LONDON (AFP) - British police arrested an 18-year-old man in the ferry departure area of the port of Dover on Saturday (Sept 16) on suspicion of being involved in the bombing of a London Underground train and were looking for more potential suspects on the loose.
The man, who has not been named, was arrested on suspicion of committing, preparing or instigating an act of terrorism after Friday’s attack in which 30 people were injured at Parsons Green station.
“We’re keeping an open mind around whether more than one person is responsible for the attack,” Neil Basu of London’s Metropolitan Police told reporters.
Dover’s ferry terminal was evacuated during the arrest and “a number of items” were recovered, while the teenager is now in custody in London.
The bomb detonated in a packed train carriage on Friday morning with a large explosion followed by what eyewitnesses described as a “fireball”. It was Britain’s fifth terror attack in six months.
The Islamic State in Iraq and Syria (ISIS) group claimed responsibility.
'ONE MINUTE TO GET OUT'
Police also evacuated a large area around a house in Sunbury near London where a search is ongoing.
Local residents quoted in British media said the owners of the house were elderly foster parents.
“I was in my house with my children and there was a knock at the door from the police,” local resident Mojgan Jamali told the Press Association.
“They told me to leave. They said: ‘You have one minute to get out of the house and get away’.”
Britain’s threat level has been raised to “critical”, indicating that another attack is feared, and soldiers have been deployed to guard key points to free up police for the investigation.
Home Secretary Amber Rudd said Saturday that police had made “very good progress” in their enquiries, while appearing to dispute claims by US President Donald Trump that a “loser terrorist” behind the attack was known to Scotland Yard.
“It’s much too early to say that,” Rudd said in a televised interview. “At the moment we have one arrest and we have an ongoing operation.”
Trump’s claims, made Friday on Twitter, had already garnered a terse rebuke from Prime Minister Theresa May, who said: “I never think it’s helpful for anybody to speculate on what is an ongoing investigation.”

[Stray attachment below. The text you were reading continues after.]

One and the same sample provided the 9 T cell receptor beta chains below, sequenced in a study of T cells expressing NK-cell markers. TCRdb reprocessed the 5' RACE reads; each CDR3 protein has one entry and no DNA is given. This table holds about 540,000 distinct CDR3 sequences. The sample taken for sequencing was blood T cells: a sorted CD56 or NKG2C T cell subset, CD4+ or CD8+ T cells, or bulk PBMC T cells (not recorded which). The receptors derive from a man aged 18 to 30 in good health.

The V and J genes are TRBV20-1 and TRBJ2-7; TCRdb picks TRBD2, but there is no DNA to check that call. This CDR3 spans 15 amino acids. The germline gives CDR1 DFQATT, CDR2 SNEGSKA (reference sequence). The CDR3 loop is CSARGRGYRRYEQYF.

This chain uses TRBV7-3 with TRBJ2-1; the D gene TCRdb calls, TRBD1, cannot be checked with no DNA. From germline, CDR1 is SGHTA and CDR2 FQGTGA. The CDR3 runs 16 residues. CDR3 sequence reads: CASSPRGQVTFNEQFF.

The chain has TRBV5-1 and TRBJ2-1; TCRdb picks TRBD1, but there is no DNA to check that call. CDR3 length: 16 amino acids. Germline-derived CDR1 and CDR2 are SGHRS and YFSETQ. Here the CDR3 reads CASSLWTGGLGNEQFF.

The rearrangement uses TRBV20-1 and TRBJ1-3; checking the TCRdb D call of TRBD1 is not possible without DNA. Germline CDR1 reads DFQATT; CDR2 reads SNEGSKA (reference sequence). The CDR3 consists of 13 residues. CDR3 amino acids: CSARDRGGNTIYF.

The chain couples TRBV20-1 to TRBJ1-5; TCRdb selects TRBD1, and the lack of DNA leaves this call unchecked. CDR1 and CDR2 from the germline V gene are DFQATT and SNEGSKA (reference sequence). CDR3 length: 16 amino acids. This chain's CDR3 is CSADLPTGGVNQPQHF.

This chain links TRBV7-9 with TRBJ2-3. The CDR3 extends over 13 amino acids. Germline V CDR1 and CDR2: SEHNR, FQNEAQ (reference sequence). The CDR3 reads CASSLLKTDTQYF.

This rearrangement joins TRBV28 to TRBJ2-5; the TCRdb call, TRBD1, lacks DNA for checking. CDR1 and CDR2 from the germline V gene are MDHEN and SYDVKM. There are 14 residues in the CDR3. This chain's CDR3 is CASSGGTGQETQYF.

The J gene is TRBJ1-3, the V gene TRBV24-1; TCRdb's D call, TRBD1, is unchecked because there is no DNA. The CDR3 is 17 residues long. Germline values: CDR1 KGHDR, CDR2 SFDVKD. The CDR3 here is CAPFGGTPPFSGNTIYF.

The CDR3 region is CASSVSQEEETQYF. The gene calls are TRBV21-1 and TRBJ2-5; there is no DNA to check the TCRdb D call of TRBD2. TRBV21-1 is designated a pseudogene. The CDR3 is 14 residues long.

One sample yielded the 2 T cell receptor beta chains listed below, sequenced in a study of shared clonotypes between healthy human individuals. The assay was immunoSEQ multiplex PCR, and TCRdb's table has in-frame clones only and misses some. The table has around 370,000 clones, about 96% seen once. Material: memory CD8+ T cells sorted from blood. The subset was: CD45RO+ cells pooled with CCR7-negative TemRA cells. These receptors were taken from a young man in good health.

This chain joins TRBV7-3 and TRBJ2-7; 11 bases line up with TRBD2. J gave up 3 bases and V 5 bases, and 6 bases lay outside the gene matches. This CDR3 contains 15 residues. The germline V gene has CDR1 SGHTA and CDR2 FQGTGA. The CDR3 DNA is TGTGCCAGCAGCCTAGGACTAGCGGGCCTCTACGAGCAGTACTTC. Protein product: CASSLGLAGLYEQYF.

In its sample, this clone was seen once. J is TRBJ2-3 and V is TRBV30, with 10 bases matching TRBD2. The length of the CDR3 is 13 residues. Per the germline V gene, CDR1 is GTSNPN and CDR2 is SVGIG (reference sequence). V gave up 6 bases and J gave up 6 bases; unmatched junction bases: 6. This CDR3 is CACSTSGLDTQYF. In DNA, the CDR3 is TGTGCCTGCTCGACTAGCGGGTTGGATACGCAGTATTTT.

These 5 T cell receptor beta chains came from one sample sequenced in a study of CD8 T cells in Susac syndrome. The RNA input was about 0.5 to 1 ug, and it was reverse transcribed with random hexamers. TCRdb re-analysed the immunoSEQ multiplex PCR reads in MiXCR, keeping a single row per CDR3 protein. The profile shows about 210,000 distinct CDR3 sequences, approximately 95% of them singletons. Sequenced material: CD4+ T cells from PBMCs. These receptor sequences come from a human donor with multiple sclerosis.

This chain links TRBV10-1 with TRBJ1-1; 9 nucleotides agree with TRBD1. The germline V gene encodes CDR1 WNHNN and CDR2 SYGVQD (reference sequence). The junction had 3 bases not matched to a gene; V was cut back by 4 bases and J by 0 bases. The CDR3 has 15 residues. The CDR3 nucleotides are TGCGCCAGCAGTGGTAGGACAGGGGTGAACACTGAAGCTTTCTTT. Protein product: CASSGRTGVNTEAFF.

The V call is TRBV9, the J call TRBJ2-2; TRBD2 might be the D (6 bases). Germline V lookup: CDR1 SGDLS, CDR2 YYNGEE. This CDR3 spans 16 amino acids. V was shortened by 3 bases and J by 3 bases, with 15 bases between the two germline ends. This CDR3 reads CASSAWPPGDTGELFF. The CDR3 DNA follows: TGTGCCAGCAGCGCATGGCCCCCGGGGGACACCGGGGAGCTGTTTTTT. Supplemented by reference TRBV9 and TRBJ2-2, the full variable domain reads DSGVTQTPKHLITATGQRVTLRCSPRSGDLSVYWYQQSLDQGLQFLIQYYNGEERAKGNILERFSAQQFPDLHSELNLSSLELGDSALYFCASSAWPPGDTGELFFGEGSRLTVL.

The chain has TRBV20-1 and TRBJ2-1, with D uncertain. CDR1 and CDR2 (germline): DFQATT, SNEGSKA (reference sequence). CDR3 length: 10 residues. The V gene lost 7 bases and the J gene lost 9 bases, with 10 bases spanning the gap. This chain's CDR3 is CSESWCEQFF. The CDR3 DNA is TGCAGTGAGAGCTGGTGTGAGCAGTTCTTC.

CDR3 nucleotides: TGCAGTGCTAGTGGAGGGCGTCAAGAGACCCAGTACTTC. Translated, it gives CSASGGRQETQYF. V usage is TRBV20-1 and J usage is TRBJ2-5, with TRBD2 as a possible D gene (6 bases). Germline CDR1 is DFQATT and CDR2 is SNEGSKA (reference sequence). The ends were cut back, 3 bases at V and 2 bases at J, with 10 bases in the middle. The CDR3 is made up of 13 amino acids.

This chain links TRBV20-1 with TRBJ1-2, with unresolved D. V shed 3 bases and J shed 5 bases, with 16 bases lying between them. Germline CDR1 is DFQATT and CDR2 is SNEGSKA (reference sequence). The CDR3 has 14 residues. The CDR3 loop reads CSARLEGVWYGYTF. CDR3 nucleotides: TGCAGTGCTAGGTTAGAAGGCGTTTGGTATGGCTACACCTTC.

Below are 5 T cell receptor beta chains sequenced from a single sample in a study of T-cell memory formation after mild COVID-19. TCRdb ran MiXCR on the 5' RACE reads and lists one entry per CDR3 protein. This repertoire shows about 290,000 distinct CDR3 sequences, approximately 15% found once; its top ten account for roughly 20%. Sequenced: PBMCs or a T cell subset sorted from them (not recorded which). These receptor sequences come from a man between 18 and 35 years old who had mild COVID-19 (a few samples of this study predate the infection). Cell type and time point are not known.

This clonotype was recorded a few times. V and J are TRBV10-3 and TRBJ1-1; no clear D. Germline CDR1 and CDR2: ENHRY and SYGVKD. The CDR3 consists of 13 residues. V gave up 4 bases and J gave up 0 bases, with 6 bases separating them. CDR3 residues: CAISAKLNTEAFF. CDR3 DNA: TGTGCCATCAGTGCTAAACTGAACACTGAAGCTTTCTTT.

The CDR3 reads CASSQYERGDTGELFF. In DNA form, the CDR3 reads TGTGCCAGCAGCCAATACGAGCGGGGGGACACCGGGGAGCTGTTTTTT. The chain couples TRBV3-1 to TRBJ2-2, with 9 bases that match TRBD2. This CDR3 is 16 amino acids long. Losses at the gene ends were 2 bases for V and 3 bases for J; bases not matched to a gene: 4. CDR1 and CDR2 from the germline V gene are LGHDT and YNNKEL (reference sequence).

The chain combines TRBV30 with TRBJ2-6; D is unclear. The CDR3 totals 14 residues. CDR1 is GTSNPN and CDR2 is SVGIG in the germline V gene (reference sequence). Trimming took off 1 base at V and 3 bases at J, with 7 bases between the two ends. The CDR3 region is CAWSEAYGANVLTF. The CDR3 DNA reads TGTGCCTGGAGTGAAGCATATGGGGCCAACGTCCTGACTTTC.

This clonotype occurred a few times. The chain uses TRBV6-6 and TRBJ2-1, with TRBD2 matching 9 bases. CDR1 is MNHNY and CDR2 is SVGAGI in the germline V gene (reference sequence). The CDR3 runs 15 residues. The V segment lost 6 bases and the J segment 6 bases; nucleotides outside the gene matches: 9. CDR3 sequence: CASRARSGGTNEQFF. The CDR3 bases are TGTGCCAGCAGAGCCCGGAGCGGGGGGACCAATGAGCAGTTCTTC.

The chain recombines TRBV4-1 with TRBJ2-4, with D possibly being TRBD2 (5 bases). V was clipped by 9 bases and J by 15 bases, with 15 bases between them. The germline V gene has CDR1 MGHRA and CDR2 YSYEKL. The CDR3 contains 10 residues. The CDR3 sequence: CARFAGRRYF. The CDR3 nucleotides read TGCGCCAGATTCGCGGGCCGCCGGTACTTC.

The improvised explosive device in a train at Parsons Green station, a quiet and well-off residential district, failed to detonate fully, according to media reports.
But the blast inflicted flash burns on passengers, and prompted dozens of others to flee in panic.
'WALL OF FIRE'
May announced on Friday that 1,000 troops would be deployed to take on the responsibility for guarding key sites, including nuclear facilities.
The critical alert terror warning was last used after the deadly suicide attack at Manchester Arena, also claimed by IS, in May.
Witnesses described chaos after Friday’s explosion.
Charlie Craven told AFP he heard a “massive bang” and “an orange sort of fireball encompassing the whole Tube coming towards you.”
Another, Lauren Hubbard, described it as “a wall of fire”.
Twitter user @Rrigs posted pictures of a white bucket smouldering on the train and described how a “fireball flew down carriage and we just jumped out open door”.
The bucket, which was inside a frozen food bag, looked like the type used by builders and there appeared to be cables coming from it.
'I COULD SMELL THE BURNING'
The remnants of the bomb were examined by forensic scientists but no further details were released. British media reported that it had a timer which had failed to properly detonate.
Several victims were taken to hospital, though health authorities said none were in a serious life-threatening condition.
Only three remained in care on Saturday morning.
Louis Hather, 21, had been travelling to work and was three carriages down from where the explosion took place.
“I could smell the burning. Like when you burn plastic,” he told AFP.
He was trampled on as panicking passengers stampeded out of the station and his leg was badly cut and bruised.
Four previous attacks in London and Manchester this year claimed the lives of 35 people.
Three of those attacks involved a vehicle ploughing into pedestrians.